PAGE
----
The Transportation Safety Board released a report on its investigation into the July 26 incident where instructor Allan Wood, 68, and student Adam Leinweber, 18, were killed in the mid-air crash west of 128 Street shortly after the glider and tow plane detached.
The report states the Cessna 182N aircraft was towing a Schleicher ASK 21 glider for instructional purposes.
The tow plane had completed two towing operations that day before the incident. It was also the second flight of the day for the student and instructor.
The report states that at 3:49 p.m., the tow plane departed with the glider in tow. Shortly after, the glider flight crew radioed the tow plane pilot requesting he carry out some medium bank turns as part of the exercise. This was not briefed prior to departure.
The tow plane turned left about 145 degrees and then right about 90 degrees. The glider released from the towline halfway through the right turn, according to the Transportation Safety Board.
Typically, glider pilots release from the towline when the air crafts are in straight and level flight, states the report.
The report states the tow plane pilot was unaware of the early release, and when the glider flight crew thanked the pilot on the radio for the tow, the pilot couldn’t see the glider, but executed a left clearing turn of approximately 80 degrees, as is standard procedure upon a glider release.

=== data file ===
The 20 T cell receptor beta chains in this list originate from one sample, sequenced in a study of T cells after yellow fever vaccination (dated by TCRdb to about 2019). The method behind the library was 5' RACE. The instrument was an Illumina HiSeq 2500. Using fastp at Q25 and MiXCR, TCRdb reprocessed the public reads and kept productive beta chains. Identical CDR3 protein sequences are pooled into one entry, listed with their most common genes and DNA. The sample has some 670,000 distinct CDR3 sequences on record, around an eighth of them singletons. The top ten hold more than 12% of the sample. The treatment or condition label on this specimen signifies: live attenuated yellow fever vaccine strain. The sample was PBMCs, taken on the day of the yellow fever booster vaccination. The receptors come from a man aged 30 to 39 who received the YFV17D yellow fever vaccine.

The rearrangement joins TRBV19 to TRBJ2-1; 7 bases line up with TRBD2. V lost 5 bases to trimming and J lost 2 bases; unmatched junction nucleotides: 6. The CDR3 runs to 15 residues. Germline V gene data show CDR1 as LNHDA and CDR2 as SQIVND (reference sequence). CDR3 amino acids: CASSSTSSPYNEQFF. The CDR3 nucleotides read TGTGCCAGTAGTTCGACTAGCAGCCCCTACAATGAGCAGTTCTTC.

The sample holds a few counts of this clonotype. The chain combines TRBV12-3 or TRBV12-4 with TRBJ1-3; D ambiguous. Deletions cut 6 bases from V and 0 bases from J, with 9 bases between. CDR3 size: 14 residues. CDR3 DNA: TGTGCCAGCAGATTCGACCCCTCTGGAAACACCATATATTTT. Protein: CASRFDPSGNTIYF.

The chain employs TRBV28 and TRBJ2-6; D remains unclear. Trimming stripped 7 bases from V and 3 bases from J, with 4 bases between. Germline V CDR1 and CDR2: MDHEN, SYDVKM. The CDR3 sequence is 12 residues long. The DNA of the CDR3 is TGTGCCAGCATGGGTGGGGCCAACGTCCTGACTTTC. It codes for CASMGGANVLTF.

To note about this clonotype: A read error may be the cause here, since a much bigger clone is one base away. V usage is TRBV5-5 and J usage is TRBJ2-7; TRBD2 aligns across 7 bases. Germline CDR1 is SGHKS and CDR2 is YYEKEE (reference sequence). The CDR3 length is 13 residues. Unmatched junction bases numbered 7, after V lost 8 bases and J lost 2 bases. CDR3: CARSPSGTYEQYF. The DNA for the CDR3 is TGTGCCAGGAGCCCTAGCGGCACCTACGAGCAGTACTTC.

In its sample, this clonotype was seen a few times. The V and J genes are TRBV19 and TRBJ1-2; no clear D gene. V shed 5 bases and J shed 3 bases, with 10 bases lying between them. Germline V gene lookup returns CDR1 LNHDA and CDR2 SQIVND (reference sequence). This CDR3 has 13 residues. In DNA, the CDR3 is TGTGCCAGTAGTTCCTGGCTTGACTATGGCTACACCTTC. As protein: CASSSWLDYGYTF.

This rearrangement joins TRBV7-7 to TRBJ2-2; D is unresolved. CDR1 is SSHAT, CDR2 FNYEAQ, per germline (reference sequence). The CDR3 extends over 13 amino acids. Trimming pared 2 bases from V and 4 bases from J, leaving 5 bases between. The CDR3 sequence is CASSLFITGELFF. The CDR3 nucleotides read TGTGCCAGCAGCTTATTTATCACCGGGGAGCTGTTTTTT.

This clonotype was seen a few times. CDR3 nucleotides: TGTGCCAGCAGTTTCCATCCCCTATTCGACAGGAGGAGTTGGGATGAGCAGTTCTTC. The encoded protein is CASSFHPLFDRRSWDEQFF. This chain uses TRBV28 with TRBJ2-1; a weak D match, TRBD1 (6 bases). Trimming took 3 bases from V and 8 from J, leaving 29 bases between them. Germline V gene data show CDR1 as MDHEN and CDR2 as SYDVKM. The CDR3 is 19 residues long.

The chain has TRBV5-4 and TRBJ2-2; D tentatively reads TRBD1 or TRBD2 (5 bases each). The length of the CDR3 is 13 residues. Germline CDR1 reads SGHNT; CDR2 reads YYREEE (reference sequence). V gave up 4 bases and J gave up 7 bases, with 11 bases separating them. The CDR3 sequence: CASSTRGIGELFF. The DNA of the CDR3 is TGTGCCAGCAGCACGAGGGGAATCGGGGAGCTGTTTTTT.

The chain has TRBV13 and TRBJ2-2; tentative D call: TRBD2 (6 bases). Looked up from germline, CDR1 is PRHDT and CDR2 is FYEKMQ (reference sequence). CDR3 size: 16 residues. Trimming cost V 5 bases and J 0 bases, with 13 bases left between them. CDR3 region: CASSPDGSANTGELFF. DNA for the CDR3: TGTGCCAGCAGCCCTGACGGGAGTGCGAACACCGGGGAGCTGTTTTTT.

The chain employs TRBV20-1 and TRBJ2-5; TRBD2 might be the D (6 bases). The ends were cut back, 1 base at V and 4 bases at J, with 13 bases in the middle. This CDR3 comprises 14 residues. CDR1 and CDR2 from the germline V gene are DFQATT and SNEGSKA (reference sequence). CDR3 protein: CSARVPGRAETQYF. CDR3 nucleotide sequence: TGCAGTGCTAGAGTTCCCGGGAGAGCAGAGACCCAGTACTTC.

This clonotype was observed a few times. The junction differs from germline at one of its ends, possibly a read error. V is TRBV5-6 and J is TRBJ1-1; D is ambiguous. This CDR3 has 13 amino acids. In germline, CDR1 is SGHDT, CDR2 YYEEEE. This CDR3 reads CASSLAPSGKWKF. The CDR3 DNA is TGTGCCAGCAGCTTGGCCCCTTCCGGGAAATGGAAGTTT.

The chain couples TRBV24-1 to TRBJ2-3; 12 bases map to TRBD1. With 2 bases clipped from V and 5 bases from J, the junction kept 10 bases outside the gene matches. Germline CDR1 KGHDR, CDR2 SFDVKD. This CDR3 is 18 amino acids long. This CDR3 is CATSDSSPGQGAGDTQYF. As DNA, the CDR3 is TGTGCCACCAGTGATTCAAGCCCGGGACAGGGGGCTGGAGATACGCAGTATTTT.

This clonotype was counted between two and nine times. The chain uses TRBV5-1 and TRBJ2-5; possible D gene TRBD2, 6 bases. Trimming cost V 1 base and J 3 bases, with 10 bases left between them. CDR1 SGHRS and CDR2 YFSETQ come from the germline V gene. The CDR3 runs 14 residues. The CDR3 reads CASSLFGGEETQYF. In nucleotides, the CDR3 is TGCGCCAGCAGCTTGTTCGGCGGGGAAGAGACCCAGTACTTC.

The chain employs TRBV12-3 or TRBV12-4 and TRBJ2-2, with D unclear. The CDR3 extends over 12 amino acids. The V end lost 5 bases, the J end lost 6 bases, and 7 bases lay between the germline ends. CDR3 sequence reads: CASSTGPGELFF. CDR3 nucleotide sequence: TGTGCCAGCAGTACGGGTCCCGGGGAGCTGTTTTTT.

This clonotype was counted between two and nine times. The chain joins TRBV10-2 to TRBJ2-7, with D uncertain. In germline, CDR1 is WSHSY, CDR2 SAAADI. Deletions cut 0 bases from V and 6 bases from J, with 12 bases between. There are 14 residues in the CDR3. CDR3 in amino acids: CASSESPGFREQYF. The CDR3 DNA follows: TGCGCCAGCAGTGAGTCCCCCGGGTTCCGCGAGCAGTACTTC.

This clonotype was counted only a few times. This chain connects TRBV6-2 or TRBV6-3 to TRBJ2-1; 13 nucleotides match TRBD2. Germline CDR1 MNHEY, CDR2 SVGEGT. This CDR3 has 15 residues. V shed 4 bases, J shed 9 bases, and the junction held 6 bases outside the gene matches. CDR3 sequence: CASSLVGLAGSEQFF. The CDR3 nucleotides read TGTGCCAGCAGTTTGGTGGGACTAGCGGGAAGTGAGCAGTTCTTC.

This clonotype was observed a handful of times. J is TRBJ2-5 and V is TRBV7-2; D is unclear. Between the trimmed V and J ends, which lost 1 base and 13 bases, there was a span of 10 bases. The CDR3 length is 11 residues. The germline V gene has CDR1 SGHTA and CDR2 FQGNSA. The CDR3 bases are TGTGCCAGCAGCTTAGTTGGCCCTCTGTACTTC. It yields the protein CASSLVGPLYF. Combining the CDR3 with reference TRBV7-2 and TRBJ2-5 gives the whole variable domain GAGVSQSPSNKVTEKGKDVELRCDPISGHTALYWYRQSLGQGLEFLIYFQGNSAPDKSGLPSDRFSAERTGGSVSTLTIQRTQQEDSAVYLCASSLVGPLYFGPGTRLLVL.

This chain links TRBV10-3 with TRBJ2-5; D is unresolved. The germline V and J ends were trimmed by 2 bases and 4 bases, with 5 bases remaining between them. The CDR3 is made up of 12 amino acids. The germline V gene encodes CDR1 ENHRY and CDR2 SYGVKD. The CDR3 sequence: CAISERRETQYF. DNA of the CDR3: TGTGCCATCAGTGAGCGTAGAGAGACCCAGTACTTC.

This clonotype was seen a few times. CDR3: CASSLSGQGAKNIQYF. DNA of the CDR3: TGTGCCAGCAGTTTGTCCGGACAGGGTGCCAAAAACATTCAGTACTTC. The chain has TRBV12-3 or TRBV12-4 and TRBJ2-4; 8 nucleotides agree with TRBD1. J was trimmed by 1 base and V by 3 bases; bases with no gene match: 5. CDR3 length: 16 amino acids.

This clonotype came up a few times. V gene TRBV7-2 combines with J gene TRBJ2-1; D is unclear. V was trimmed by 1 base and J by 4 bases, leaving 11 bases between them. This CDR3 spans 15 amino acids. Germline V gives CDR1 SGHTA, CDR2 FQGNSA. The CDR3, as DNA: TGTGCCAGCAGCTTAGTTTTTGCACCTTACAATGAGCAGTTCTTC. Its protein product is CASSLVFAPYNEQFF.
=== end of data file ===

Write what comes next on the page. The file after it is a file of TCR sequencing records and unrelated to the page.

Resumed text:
The pilot then turned right in an effort to locate the glider and, unable to see it, turned left 90 degrees. No attempt was made to communicate with the glider to determine its position, states the report.
At 3:55 p.m., at an altitude of approximately 6,075 feet above sea level and 34 seconds after the glider’s release, the tow plane’s propeller struck the glider’s empennage.
The collision caused the vertical and horizontal stabilizers to separate from the glider, which crashed to the ground, states the report. The instructor and student were wearing parachutes.
The report states the pilot, a chief tow pilot and volunteer with the Cu Nim Gliding Club, held a valid private pilot licence and was a valid flight instructor. He had accumulated approximately 740 flight-time hours in single-engine aircraft. He completed an annual tow pilot competency flight the previous spring.
The glider instructor held a valid pilot licence with a valid flight instructor rating. He was also a volunteer with the Cu Nim Gliding Club. The last entry in his personal log was made on July 1, 2019. At that time, he had accumulated approximately 900 flight-time hours made up of dual, pilot-in-command and instructional flight time.
The student held a student pilot permit and had begun his flight training with the Cu Nim Gliding Club in 2017. His first and only solo flight was conducted on October 28, 2018 for a flight time of 0.3 hours. At the time of the incident, he had recorded 76 dual flights, totalling 26.8 hours of dual flight time.
The report concludes that neither pilot saw the other aircraft in time to avoid a mid-air collision and that pilots are encouraged to broadcast their intentions to maintain the situational awareness of other aircraft.
This report concludes the Transportation Safety Board of Canada’s investigation into this occurrence.